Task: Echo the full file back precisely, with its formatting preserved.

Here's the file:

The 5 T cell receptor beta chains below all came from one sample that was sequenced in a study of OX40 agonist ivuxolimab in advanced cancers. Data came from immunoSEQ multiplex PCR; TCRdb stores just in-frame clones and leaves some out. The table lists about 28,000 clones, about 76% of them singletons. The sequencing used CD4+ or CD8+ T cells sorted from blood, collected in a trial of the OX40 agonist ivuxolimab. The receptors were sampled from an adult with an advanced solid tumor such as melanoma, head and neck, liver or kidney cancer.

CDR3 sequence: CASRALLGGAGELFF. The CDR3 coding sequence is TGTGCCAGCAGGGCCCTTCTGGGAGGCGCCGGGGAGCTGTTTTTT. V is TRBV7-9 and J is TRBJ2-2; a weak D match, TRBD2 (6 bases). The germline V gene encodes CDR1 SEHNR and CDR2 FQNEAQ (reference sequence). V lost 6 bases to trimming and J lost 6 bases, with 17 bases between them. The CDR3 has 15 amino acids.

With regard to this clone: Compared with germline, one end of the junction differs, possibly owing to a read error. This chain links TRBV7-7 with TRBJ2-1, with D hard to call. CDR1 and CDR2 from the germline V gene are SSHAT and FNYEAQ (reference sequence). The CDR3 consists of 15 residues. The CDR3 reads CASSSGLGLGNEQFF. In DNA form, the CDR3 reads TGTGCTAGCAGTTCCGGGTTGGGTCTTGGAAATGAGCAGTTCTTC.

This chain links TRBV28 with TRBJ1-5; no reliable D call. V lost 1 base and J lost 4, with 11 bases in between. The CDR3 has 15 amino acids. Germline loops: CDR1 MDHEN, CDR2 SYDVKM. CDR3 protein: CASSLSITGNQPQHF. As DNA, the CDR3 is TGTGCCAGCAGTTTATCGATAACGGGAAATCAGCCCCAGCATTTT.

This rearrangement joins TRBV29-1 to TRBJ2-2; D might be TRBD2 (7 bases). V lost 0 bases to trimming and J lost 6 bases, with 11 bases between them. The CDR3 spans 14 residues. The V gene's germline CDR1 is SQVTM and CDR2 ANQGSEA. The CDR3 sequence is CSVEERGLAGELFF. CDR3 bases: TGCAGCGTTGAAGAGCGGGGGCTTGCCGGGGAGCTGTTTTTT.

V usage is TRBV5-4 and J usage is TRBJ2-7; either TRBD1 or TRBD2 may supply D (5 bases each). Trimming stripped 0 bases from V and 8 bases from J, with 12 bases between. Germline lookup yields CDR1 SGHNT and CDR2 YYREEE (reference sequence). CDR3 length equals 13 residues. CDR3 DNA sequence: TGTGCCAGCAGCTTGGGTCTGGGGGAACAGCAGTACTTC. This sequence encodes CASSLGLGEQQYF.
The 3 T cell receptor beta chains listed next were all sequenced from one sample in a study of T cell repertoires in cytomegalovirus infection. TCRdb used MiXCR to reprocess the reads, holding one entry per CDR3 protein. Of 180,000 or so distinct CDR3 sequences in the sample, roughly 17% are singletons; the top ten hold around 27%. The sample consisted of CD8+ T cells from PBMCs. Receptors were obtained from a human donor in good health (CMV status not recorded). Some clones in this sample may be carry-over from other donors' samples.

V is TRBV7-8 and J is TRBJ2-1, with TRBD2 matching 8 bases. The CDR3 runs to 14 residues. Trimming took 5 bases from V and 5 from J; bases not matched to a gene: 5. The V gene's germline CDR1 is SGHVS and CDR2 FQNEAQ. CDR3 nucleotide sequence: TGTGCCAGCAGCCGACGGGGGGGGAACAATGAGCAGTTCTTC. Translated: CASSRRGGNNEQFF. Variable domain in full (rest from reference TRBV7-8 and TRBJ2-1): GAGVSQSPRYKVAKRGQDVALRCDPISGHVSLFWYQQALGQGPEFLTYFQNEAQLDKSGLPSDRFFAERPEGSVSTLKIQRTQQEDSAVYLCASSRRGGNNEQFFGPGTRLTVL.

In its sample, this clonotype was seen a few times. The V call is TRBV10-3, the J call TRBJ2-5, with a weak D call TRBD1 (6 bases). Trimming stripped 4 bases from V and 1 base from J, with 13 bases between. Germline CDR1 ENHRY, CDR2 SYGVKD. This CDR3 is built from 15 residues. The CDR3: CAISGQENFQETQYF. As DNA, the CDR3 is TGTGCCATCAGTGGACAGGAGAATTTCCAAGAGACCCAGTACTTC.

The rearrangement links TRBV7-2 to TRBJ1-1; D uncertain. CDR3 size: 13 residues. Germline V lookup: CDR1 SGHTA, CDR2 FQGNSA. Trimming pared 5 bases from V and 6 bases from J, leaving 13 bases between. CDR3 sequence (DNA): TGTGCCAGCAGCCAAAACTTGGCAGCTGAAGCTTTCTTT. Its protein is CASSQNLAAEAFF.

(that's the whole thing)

The 5 T cell receptor beta chains below all came from one sample that was sequenced in a study of OX40 agonist ivuxolimab in advanced cancers. Data came from immunoSEQ multiplex PCR; TCRdb stores just in-frame clones and leaves some out. The table lists about 28,000 clones, about 76% of them singletons. The sequencing used CD4+ or CD8+ T cells sorted from blood, collected in a trial of the OX40 agonist ivuxolimab. The receptors were sampled from an adult with an advanced solid tumor such as melanoma, head and neck, liver or kidney cancer.

CDR3 sequence: CASRALLGGAGELFF. The CDR3 coding sequence is TGTGCCAGCAGGGCCCTTCTGGGAGGCGCCGGGGAGCTGTTTTTT. V is TRBV7-9 and J is TRBJ2-2; a weak D match, TRBD2 (6 bases). The germline V gene encodes CDR1 SEHNR and CDR2 FQNEAQ (reference sequence). V lost 6 bases to trimming and J lost 6 bases, with 17 bases between them. The CDR3 has 15 amino acids.

With regard to this clone: Compared with germline, one end of the junction differs, possibly owing to a read error. This chain links TRBV7-7 with TRBJ2-1, with D hard to call. CDR1 and CDR2 from the germline V gene are SSHAT and FNYEAQ (reference sequence). The CDR3 consists of 15 residues. The CDR3 reads CASSSGLGLGNEQFF. In DNA form, the CDR3 reads TGTGCTAGCAGTTCCGGGTTGGGTCTTGGAAATGAGCAGTTCTTC.

This chain links TRBV28 with TRBJ1-5; no reliable D call. V lost 1 base and J lost 4, with 11 bases in between. The CDR3 has 15 amino acids. Germline loops: CDR1 MDHEN, CDR2 SYDVKM. CDR3 protein: CASSLSITGNQPQHF. As DNA, the CDR3 is TGTGCCAGCAGTTTATCGATAACGGGAAATCAGCCCCAGCATTTT.

This rearrangement joins TRBV29-1 to TRBJ2-2; D might be TRBD2 (7 bases). V lost 0 bases to trimming and J lost 6 bases, with 11 bases between them. The CDR3 spans 14 residues. The V gene's germline CDR1 is SQVTM and CDR2 ANQGSEA. The CDR3 sequence is CSVEERGLAGELFF. CDR3 bases: TGCAGCGTTGAAGAGCGGGGGCTTGCCGGGGAGCTGTTTTTT.

V usage is TRBV5-4 and J usage is TRBJ2-7; either TRBD1 or TRBD2 may supply D (5 bases each). Trimming stripped 0 bases from V and 8 bases from J, with 12 bases between. Germline lookup yields CDR1 SGHNT and CDR2 YYREEE (reference sequence). CDR3 length equals 13 residues. CDR3 DNA sequence: TGTGCCAGCAGCTTGGGTCTGGGGGAACAGCAGTACTTC. This sequence encodes CASSLGLGEQQYF.
The 3 T cell receptor beta chains listed next were all sequenced from one sample in a study of T cell repertoires in cytomegalovirus infection. TCRdb used MiXCR to reprocess the reads, holding one entry per CDR3 protein. Of 180,000 or so distinct CDR3 sequences in the sample, roughly 17% are singletons; the top ten hold around 27%. The sample consisted of CD8+ T cells from PBMCs. Receptors were obtained from a human donor in good health (CMV status not recorded). Some clones in this sample may be carry-over from other donors' samples.

V is TRBV7-8 and J is TRBJ2-1, with TRBD2 matching 8 bases. The CDR3 runs to 14 residues. Trimming took 5 bases from V and 5 from J; bases not matched to a gene: 5. The V gene's germline CDR1 is SGHVS and CDR2 FQNEAQ. CDR3 nucleotide sequence: TGTGCCAGCAGCCGACGGGGGGGGAACAATGAGCAGTTCTTC. Translated: CASSRRGGNNEQFF. Variable domain in full (rest from reference TRBV7-8 and TRBJ2-1): GAGVSQSPRYKVAKRGQDVALRCDPISGHVSLFWYQQALGQGPEFLTYFQNEAQLDKSGLPSDRFFAERPEGSVSTLKIQRTQQEDSAVYLCASSRRGGNNEQFFGPGTRLTVL.

In its sample, this clonotype was seen a few times. The V call is TRBV10-3, the J call TRBJ2-5, with a weak D call TRBD1 (6 bases). Trimming stripped 4 bases from V and 1 base from J, with 13 bases between. Germline CDR1 ENHRY, CDR2 SYGVKD. This CDR3 is built from 15 residues. The CDR3: CAISGQENFQETQYF. As DNA, the CDR3 is TGTGCCATCAGTGGACAGGAGAATTTCCAAGAGACCCAGTACTTC.

The rearrangement links TRBV7-2 to TRBJ1-1; D uncertain. CDR3 size: 13 residues. Germline V lookup: CDR1 SGHTA, CDR2 FQGNSA. Trimming pared 5 bases from V and 6 bases from J, leaving 13 bases between. CDR3 sequence (DNA): TGTGCCAGCAGCCAAAACTTGGCAGCTGAAGCTTTCTTT. Its protein is CASSQNLAAEAFF.